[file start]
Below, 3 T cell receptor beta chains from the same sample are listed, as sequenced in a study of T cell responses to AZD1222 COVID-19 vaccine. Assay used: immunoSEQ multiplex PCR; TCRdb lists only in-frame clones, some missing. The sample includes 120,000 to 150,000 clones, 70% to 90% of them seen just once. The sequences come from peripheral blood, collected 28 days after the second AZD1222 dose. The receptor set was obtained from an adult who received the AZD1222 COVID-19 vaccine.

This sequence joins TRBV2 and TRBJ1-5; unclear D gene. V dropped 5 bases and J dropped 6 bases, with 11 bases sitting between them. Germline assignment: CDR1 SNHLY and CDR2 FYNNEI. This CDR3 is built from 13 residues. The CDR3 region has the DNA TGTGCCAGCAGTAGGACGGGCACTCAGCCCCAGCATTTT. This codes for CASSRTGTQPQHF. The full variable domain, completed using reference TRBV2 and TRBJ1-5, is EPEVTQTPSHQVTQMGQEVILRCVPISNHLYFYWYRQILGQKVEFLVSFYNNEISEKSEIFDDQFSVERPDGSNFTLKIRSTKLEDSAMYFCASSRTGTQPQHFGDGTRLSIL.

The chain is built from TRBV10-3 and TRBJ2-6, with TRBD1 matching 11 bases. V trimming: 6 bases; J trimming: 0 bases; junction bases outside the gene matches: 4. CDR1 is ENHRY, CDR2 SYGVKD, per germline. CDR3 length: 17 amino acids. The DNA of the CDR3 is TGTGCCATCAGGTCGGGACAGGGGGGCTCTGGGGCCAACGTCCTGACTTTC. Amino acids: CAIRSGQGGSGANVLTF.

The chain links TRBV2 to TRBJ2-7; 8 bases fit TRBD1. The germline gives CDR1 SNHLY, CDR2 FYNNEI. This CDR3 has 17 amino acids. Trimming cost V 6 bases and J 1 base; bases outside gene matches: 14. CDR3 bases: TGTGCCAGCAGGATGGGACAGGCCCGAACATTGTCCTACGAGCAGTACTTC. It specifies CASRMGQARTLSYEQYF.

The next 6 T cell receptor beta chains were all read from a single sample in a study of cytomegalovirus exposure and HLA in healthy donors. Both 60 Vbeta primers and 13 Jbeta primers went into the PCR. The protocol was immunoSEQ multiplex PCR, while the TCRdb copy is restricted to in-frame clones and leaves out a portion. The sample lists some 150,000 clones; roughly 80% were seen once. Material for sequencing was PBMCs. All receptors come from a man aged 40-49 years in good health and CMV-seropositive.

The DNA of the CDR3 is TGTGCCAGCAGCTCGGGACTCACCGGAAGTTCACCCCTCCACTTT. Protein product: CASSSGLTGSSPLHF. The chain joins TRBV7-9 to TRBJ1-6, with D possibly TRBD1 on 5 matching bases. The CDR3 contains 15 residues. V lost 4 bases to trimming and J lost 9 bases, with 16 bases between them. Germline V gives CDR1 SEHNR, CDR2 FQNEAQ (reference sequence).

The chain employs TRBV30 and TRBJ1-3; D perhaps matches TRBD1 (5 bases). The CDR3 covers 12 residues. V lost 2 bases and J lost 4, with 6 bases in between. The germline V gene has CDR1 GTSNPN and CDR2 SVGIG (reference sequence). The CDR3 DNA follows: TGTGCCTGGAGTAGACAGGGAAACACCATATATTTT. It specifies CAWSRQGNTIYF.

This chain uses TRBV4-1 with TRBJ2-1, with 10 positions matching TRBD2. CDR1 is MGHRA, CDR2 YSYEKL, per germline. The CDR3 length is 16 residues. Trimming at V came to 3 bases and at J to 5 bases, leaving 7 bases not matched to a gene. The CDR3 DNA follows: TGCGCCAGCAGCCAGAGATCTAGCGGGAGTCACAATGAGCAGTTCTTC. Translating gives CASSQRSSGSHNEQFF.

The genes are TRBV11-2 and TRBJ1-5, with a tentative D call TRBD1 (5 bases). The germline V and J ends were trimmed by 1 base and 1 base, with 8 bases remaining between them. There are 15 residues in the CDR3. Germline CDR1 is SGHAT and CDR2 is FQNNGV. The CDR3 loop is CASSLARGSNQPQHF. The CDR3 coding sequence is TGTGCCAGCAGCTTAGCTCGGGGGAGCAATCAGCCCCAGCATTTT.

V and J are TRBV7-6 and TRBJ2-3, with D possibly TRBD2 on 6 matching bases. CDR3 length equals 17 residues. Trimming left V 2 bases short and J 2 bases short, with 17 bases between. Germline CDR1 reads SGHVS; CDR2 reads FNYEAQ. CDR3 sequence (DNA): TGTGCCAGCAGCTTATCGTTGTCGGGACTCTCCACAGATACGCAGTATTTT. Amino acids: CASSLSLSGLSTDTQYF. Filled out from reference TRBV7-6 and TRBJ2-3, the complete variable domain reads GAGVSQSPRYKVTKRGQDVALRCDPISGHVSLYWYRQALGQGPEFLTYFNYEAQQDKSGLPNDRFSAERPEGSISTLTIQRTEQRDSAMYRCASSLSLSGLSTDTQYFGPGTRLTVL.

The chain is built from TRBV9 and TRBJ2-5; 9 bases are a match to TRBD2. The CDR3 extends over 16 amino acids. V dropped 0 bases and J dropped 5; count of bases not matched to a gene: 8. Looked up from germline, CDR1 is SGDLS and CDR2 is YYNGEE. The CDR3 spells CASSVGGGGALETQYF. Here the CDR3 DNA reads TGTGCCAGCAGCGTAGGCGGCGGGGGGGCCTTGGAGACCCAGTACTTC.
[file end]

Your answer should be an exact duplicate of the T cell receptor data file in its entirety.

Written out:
Below, 3 T cell receptor beta chains from the same sample are listed, as sequenced in a study of T cell responses to AZD1222 COVID-19 vaccine. Assay used: immunoSEQ multiplex PCR; TCRdb lists only in-frame clones, some missing. The sample includes 120,000 to 150,000 clones, 70% to 90% of them seen just once. The sequences come from peripheral blood, collected 28 days after the second AZD1222 dose. The receptor set was obtained from an adult who received the AZD1222 COVID-19 vaccine.

This sequence joins TRBV2 and TRBJ1-5; unclear D gene. V dropped 5 bases and J dropped 6 bases, with 11 bases sitting between them. Germline assignment: CDR1 SNHLY and CDR2 FYNNEI. This CDR3 is built from 13 residues. The CDR3 region has the DNA TGTGCCAGCAGTAGGACGGGCACTCAGCCCCAGCATTTT. This codes for CASSRTGTQPQHF. The full variable domain, completed using reference TRBV2 and TRBJ1-5, is EPEVTQTPSHQVTQMGQEVILRCVPISNHLYFYWYRQILGQKVEFLVSFYNNEISEKSEIFDDQFSVERPDGSNFTLKIRSTKLEDSAMYFCASSRTGTQPQHFGDGTRLSIL.

The chain is built from TRBV10-3 and TRBJ2-6, with TRBD1 matching 11 bases. V trimming: 6 bases; J trimming: 0 bases; junction bases outside the gene matches: 4. CDR1 is ENHRY, CDR2 SYGVKD, per germline. CDR3 length: 17 amino acids. The DNA of the CDR3 is TGTGCCATCAGGTCGGGACAGGGGGGCTCTGGGGCCAACGTCCTGACTTTC. Amino acids: CAIRSGQGGSGANVLTF.

The chain links TRBV2 to TRBJ2-7; 8 bases fit TRBD1. The germline gives CDR1 SNHLY, CDR2 FYNNEI. This CDR3 has 17 amino acids. Trimming cost V 6 bases and J 1 base; bases outside gene matches: 14. CDR3 bases: TGTGCCAGCAGGATGGGACAGGCCCGAACATTGTCCTACGAGCAGTACTTC. It specifies CASRMGQARTLSYEQYF.

The next 6 T cell receptor beta chains were all read from a single sample in a study of cytomegalovirus exposure and HLA in healthy donors. Both 60 Vbeta primers and 13 Jbeta primers went into the PCR. The protocol was immunoSEQ multiplex PCR, while the TCRdb copy is restricted to in-frame clones and leaves out a portion. The sample lists some 150,000 clones; roughly 80% were seen once. Material for sequencing was PBMCs. All receptors come from a man aged 40-49 years in good health and CMV-seropositive.

The DNA of the CDR3 is TGTGCCAGCAGCTCGGGACTCACCGGAAGTTCACCCCTCCACTTT. Protein product: CASSSGLTGSSPLHF. The chain joins TRBV7-9 to TRBJ1-6, with D possibly TRBD1 on 5 matching bases. The CDR3 contains 15 residues. V lost 4 bases to trimming and J lost 9 bases, with 16 bases between them. Germline V gives CDR1 SEHNR, CDR2 FQNEAQ (reference sequence).

The chain employs TRBV30 and TRBJ1-3; D perhaps matches TRBD1 (5 bases). The CDR3 covers 12 residues. V lost 2 bases and J lost 4, with 6 bases in between. The germline V gene has CDR1 GTSNPN and CDR2 SVGIG (reference sequence). The CDR3 DNA follows: TGTGCCTGGAGTAGACAGGGAAACACCATATATTTT. It specifies CAWSRQGNTIYF.

This chain uses TRBV4-1 with TRBJ2-1, with 10 positions matching TRBD2. CDR1 is MGHRA, CDR2 YSYEKL, per germline. The CDR3 length is 16 residues. Trimming at V came to 3 bases and at J to 5 bases, leaving 7 bases not matched to a gene. The CDR3 DNA follows: TGCGCCAGCAGCCAGAGATCTAGCGGGAGTCACAATGAGCAGTTCTTC. Translating gives CASSQRSSGSHNEQFF.

The genes are TRBV11-2 and TRBJ1-5, with a tentative D call TRBD1 (5 bases). The germline V and J ends were trimmed by 1 base and 1 base, with 8 bases remaining between them. There are 15 residues in the CDR3. Germline CDR1 is SGHAT and CDR2 is FQNNGV. The CDR3 loop is CASSLARGSNQPQHF. The CDR3 coding sequence is TGTGCCAGCAGCTTAGCTCGGGGGAGCAATCAGCCCCAGCATTTT.

V and J are TRBV7-6 and TRBJ2-3, with D possibly TRBD2 on 6 matching bases. CDR3 length equals 17 residues. Trimming left V 2 bases short and J 2 bases short, with 17 bases between. Germline CDR1 reads SGHVS; CDR2 reads FNYEAQ. CDR3 sequence (DNA): TGTGCCAGCAGCTTATCGTTGTCGGGACTCTCCACAGATACGCAGTATTTT. Amino acids: CASSLSLSGLSTDTQYF. Filled out from reference TRBV7-6 and TRBJ2-3, the complete variable domain reads GAGVSQSPRYKVTKRGQDVALRCDPISGHVSLYWYRQALGQGPEFLTYFNYEAQQDKSGLPNDRFSAERPEGSISTLTIQRTEQRDSAMYRCASSLSLSGLSTDTQYFGPGTRLTVL.

The chain is built from TRBV9 and TRBJ2-5; 9 bases are a match to TRBD2. The CDR3 extends over 16 amino acids. V dropped 0 bases and J dropped 5; count of bases not matched to a gene: 8. Looked up from germline, CDR1 is SGDLS and CDR2 is YYNGEE. The CDR3 spells CASSVGGGGALETQYF. Here the CDR3 DNA reads TGTGCCAGCAGCGTAGGCGGCGGGGGGGCCTTGGAGACCCAGTACTTC.